Alaska's Physical Features

Alaska, located in the northwest corner of North America, shares a border with Canada to the east and is one of only two U.S. states that does not touch any other states (the other being Hawaii).

The state of Alaska is located in the northwest corner of North America, with its only land border being the Canadian province of British Columbia to the east. Alaska is one of only two states in the United States that does not share a border with any other state; the other is Hawaii. The state of Alaska boasts more oceanfront than any other of the other 49 states in the Union. S the aggregate of state governments [1] The state of Alaska is separated from the state of Washington by roughly 500 miles (800 km) of Canadian territory. Since it is not part of the 48 contiguous states, Alaska is considered an exclave of the United States. S Juneau, Alaska's capital, is cut off from the rest of the country by a lack of roads, making it the only state capital in the United States (outside of Hawaii) that cannot be reached by land.

A Satellite Image of Alaska

The state is bounded on the east by Yukon and British Columbia, Canada; on the south by the Gulf of Alaska and the Pacific Ocean; on the west by Russia's Chukotka Autonomous Okrug; on the northwest by the Beaufort Sea and the Arctic Ocean; and on the northeast by the Bering Sea, the Bering Strait, and the Chukchi Sea.

Dimensions of Alaska in relation to the lower 48

Since it reaches into the Eastern Hemisphere, Alaska has the distinction of being the northernmost, westernmost, and easternmost state in the United States.

At 570,380 square miles (1,477,300 km2), Alaska has more land area than any other state in the United States. It is roughly 20 times (or 47 times) as large as Texas, the next largest state, and the seventh largest country subdivision in the world. only 4% smaller than the autonomous Danish territory of Greenland, and 17% smaller than 6% less extensive than Nunavut, Canada's largest territory The easternmost point of the state is in Jacksonville, Florida, while its westernmost point would be superimposed on San Francisco, California. Alaska is slightly larger than Iran and slightly smaller than Libya, but smaller than all but 18 independent nations. Three of the world's 5,000,000 20-acre lakes (8 1 hectare (or more) The total area of marshland and wetland permafrost is 188,320 square miles (487,700 square kilometers), mostly in the northern, western, and southwestern flatlands (see [3]). About 16,000 square miles (41,000 square kilometers) of land and 1,200 square miles (3,100 square kilometers) of tidal zone are covered in glacier ice. Alone, the Bering Glacier complex covers 2,250 square miles (5,800 km2), located on the southeast Yukon border.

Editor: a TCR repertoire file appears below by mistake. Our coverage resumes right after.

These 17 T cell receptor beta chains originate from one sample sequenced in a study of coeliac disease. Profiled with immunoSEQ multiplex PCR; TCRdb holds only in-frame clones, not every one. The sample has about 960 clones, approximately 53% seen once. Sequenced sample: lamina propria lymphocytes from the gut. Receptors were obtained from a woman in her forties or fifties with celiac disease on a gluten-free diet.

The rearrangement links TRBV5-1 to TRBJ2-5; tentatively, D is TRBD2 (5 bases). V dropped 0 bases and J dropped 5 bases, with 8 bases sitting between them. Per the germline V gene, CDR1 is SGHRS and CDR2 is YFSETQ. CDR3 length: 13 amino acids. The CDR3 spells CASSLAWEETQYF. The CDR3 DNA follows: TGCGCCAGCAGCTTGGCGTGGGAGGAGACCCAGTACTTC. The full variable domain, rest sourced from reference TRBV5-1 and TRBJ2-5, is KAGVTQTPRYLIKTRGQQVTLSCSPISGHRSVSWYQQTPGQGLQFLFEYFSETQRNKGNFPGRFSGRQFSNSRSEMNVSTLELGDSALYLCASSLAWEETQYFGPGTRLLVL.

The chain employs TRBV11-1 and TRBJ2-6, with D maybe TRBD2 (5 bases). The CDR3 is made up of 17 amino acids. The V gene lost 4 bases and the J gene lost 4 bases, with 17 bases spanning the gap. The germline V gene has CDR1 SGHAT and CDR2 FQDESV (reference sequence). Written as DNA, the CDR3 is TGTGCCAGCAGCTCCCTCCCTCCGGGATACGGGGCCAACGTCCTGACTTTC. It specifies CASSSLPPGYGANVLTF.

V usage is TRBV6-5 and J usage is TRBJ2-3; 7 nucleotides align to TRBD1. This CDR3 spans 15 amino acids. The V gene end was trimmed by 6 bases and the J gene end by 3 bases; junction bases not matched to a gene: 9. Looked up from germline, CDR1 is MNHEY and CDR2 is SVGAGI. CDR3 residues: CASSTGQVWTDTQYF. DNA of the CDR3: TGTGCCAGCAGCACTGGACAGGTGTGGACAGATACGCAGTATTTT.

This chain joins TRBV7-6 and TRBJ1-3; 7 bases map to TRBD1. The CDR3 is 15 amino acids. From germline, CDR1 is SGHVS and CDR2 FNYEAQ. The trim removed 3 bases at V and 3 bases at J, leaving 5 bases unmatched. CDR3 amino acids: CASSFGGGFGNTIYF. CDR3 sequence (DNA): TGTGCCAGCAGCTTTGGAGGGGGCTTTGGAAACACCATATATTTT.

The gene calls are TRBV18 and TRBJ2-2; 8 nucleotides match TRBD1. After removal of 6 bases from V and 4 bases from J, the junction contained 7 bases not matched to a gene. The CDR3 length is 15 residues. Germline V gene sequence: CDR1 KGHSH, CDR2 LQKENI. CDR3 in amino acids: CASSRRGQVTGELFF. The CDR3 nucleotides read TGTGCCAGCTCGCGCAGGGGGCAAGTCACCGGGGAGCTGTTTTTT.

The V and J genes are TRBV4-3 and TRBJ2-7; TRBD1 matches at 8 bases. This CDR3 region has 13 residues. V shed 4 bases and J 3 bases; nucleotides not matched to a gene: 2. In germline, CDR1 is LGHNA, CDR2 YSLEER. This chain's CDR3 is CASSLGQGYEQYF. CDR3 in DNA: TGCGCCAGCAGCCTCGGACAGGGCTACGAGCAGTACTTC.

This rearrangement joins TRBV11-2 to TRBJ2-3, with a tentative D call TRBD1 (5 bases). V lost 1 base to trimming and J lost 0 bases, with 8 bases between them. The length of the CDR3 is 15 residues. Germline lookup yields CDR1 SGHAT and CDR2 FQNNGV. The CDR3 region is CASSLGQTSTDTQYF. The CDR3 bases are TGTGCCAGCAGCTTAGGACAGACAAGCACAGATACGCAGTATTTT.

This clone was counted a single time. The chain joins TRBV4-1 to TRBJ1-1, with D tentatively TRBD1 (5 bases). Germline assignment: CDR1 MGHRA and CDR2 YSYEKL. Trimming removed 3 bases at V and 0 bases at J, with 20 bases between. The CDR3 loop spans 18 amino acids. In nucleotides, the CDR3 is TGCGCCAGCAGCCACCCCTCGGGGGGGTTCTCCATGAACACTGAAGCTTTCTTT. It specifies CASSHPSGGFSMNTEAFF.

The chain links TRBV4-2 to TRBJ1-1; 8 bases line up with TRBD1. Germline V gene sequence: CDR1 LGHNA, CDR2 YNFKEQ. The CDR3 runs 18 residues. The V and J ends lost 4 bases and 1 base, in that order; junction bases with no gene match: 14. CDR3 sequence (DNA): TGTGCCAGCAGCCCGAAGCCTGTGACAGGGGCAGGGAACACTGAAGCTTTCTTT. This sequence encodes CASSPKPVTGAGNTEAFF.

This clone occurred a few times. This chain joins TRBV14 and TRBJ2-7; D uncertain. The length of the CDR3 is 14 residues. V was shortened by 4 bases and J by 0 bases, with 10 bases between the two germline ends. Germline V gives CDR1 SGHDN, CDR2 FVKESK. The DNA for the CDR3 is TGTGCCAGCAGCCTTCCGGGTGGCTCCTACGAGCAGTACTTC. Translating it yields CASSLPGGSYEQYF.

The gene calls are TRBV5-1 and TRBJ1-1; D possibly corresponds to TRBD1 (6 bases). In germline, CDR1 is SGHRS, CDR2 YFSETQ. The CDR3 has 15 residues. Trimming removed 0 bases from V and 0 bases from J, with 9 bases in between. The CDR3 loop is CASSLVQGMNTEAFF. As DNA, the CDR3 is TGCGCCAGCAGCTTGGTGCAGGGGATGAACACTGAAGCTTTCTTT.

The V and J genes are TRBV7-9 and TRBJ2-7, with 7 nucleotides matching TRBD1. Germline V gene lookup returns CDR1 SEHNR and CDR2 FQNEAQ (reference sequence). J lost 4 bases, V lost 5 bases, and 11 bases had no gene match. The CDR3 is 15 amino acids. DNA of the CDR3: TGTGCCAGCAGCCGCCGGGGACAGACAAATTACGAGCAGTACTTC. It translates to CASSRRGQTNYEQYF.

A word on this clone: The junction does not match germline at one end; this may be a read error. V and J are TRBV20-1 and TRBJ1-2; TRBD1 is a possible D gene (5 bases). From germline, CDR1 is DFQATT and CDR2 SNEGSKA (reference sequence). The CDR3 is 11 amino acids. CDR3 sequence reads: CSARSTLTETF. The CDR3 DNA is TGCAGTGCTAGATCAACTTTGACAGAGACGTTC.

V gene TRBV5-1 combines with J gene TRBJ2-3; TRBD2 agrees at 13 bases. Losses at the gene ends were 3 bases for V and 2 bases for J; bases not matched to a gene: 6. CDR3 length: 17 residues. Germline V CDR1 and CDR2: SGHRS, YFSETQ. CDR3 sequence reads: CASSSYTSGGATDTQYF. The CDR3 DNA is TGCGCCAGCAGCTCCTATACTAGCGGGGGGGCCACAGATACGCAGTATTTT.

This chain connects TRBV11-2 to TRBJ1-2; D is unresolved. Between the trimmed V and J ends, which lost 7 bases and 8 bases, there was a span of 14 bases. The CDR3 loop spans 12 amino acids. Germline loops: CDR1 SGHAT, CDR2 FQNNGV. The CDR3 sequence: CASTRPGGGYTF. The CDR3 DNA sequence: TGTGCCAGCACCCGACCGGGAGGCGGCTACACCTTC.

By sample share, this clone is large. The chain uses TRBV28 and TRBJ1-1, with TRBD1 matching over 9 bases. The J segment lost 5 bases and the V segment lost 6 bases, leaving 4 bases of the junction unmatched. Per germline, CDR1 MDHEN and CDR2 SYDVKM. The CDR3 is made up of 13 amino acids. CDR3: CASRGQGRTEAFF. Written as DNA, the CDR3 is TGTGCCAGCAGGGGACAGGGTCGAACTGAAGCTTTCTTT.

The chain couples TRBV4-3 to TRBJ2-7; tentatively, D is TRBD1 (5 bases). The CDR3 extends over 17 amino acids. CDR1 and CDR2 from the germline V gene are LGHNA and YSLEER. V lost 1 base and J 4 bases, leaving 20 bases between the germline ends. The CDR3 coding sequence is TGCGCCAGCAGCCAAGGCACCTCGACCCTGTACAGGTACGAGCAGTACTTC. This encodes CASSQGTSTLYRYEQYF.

Regions [ edit ]

  • The majority of Alaskans live along the southern coast, in south central Alaska. Several thriving communities, including Anchorage and Palmer and Wasilla, are located here. The economy is based on two military bases, transportation, tourism, and petroleum processing plants.
  • Many of Alaska's larger cities, including Juneau, the state capital, as well as tidewater glaciers and extensive forests can be found in the Alaska Panhandle, also known as Southeast Alaska. The economy relies heavily on tourism, fishing, tree farming, and the state government.